Teaching people to be better drivers is not improving traffic safety, but better technology may do the trick, say researcher Rick Clapton – photo by Bud Mortenson
UBC Reports | Vol. 52 | No. 11 | Nov. 2, 2006
For safer roads we must turn to technology, says researcher
By Bud Mortenson
Rick Clapton once believed driver training helped improve safety for motorists, but those views have taken a sharp U-turn.
Now teaching history at UBC Okanagan, the former long-haul truck driver and licensed driving instructor recently examined the changing traffic death reduction policies of Australia, Britain, Canada, New Zealand and the United States over the past two centuries. His conclusion: traffic death reductions in these countries are a result of safer roadways and cars — not improved driving practices.
“I now think all the resources put into driver education have failed,” he says. “It’s not working. Actually, a number of studies show that drivers with driver education have higher crash records than those drivers who don’t have driver training.”
Clapton completed a PhD at the University of Melbourne, Australia, examining traffic safety policies in that city. Today, he is one of perhaps 10 researchers in the world studying the relatively new field of traffic safety policy, policing and law — with expertise in what he frankly describes as “the inability of traffic policy to change driver behaviour.”
“During the 20th century, traffic crashes have maimed, injured and killed more people than soldiers killed in battle — in every motorized country in the world,” Clapton says.
Although traffic death rates have fallen since the late 1960s, crash and injury rates have remained constant in the countries he studied. Clapton says it’s an indication that, despite greater emphasis on training, driving behaviour hasn’t changed much in recent decades.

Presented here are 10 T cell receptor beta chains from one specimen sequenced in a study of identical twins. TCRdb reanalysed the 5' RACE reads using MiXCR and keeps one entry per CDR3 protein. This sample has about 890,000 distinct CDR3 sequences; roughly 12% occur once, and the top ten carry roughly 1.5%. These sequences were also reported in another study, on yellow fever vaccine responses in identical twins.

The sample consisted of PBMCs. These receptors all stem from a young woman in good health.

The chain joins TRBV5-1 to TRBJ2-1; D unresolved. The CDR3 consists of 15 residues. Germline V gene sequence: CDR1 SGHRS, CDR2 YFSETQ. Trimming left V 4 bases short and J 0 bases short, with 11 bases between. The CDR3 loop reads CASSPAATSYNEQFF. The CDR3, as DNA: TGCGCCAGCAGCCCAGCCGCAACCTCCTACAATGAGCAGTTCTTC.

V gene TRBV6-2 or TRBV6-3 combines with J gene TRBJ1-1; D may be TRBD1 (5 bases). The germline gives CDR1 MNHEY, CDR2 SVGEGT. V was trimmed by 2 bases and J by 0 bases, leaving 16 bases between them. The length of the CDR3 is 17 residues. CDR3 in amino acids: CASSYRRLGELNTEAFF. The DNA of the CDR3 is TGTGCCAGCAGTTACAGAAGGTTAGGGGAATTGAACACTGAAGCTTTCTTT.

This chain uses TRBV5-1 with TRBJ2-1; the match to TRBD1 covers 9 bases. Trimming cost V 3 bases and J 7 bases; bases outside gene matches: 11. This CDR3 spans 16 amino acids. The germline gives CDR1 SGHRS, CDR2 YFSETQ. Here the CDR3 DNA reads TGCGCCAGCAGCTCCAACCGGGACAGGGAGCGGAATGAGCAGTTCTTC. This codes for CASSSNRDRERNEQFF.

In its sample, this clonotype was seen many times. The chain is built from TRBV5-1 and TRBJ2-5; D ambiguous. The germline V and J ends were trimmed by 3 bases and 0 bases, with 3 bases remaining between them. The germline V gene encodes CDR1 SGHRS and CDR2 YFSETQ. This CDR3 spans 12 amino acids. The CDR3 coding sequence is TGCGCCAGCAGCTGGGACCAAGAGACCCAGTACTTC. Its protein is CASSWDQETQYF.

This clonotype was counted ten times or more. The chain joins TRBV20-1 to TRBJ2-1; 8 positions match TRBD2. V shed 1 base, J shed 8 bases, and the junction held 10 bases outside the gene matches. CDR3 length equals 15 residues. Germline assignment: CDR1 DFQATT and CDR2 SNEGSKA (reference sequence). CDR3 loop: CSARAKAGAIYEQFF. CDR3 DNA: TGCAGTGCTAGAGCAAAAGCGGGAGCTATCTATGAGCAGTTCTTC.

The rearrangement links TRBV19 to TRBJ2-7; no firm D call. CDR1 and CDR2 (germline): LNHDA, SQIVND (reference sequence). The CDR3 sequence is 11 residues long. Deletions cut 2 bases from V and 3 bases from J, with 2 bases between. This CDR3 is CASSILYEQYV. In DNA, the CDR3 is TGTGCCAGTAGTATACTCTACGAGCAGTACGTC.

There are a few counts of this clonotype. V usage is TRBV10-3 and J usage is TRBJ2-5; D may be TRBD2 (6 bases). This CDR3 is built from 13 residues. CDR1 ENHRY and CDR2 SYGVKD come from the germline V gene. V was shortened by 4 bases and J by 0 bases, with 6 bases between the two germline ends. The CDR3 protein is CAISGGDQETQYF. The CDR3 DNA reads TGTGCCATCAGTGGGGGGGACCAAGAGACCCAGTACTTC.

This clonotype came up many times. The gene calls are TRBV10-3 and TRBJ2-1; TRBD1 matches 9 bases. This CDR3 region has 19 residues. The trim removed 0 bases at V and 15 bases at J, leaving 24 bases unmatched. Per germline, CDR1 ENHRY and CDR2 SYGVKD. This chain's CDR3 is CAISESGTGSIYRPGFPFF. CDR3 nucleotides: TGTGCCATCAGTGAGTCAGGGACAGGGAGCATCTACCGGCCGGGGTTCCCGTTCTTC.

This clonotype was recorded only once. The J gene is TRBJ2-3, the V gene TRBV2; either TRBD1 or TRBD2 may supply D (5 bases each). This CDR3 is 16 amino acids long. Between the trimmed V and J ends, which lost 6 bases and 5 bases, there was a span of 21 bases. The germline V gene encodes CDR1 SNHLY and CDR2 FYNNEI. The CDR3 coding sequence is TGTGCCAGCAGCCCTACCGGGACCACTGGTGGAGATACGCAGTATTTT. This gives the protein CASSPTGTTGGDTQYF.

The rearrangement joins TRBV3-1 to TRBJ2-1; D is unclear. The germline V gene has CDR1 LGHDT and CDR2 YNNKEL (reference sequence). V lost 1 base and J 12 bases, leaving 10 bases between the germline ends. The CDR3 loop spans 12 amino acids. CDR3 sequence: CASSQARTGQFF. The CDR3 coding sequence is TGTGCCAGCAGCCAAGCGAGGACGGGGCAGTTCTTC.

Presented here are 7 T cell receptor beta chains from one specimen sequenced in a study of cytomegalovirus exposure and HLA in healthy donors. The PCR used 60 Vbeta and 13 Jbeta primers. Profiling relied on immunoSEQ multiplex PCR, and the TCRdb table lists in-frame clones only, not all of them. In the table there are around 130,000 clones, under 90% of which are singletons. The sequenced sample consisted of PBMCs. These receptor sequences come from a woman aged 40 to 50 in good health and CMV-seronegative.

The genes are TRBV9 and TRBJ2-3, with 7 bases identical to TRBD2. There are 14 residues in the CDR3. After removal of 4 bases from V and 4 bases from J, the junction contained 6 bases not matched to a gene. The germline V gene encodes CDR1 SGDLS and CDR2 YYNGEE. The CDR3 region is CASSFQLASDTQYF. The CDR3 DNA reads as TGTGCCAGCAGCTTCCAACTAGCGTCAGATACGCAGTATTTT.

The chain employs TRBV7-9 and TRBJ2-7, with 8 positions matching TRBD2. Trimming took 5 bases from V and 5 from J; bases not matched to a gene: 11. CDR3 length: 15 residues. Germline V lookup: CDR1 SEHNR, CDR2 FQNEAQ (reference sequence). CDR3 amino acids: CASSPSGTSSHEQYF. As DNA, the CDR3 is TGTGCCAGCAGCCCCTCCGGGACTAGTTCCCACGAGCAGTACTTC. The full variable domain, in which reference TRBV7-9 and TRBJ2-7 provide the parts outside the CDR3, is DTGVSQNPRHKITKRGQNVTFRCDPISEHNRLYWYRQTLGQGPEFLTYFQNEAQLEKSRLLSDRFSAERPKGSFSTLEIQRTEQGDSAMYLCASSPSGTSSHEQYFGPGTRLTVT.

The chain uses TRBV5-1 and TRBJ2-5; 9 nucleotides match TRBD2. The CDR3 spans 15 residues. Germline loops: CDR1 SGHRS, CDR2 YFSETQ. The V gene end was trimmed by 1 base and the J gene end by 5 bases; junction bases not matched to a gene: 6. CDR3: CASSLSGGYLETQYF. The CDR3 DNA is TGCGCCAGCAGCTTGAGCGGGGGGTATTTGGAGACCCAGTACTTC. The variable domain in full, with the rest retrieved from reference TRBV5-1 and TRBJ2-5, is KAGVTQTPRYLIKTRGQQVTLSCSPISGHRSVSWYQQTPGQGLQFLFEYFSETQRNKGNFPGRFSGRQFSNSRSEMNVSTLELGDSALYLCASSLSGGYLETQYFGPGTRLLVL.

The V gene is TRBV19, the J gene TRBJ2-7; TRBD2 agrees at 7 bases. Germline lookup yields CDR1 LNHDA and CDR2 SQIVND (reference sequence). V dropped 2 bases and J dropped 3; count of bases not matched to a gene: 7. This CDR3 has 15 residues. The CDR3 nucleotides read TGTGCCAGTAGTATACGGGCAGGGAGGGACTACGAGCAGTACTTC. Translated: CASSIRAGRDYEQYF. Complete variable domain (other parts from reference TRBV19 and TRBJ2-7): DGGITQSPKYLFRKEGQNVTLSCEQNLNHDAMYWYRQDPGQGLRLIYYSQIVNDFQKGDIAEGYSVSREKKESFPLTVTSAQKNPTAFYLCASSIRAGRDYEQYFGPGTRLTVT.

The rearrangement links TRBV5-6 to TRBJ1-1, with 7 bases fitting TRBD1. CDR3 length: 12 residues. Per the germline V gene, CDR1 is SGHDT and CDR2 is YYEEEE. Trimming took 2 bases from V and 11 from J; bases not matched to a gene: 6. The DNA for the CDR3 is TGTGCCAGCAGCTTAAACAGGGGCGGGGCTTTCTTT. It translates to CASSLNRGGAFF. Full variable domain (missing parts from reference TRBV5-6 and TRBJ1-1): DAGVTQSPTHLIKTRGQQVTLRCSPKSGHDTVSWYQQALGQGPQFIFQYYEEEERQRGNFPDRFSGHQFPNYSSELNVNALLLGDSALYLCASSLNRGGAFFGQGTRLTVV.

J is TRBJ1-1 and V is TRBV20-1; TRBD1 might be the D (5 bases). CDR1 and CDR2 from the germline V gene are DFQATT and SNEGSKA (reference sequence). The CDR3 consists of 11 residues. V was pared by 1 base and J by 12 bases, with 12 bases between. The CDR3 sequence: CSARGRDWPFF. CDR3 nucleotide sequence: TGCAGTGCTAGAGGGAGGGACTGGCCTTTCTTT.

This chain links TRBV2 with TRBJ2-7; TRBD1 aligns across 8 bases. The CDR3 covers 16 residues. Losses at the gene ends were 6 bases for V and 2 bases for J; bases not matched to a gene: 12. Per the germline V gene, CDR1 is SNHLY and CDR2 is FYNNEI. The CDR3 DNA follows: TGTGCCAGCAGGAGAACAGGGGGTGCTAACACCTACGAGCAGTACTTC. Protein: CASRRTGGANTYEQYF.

“The reduction in traffic deaths has been a direct result of improved roads, vehicles, safety restraints and medical practices, rather than encouraging safer driving practices,” he says.
Technological innovations under development or as-yet only imagined, such as automated control systems for cars, could eliminate some of the complexities that challenge drivers: judging distances, navigating the roadway, tracking other vehicles, and much more.
Something as simple as disabling cell phones in cars could do wonders for driving safety, he suggests.
“I think the answers lie in technology,” he says, pointing to railways — tried and true transportation with a long and relatively good safety record — for inspiration. “On a railway, you are limited by the track you’re on. You only have to worry about controlling speed and time.”
He cautions that even technical advancements aren’t always solutions. Take, for example, back-up alarms that sound when a vehicle is in danger of striking an object behind it. Clapton says drivers can become reliant on this kind of device, over time losing their ability to function safely without them.
“We can’t always predict how technology will affect driver behaviour,” he says. “A significant majority of people derive a sense of power from driving, and people with air bags and other safety devices almost always drive more aggressively because they feel safer.”
Call it human nature. People don’t want to believe how dangerous driving can be, Clapton says.
“Most people — most of the time — will be safe,” he says. “We drive around thinking we’re going to be OK. If you brought all the traffic accidents together in one place at one time, you’d have a national catastrophe. But we don’t see the impact — they’re commonplace and have become part of what anthropologists call our ‘cultural mosaic’.”
A phenomenon called “optimism bias” places blinders on drivers, too. “It’s the ‘this won’t happen to me’ phenomenon,” he says. “Trained drivers have confidence that they’re safe, when they are actually just as vulnerable as any other motorist.”
Influences such as pop-culture have produced in drivers’ minds an unrealistic perception of safety. “We identify with heroes — we see them on television doing dangerous and daring things in their cars and they never get injured,” Clapton says.
While Clapton readily agrees that wholesale changes in traffic and vehicle control are a long way off, he remains adamant that something must change.
“We’re not going to wake up one day to find all cars controlled automatically. But ideally we’d start moving toward some technology,” he says. “I’m truly convinced that driver education isn’t going to reduce the road death and injury toll in any significant way.”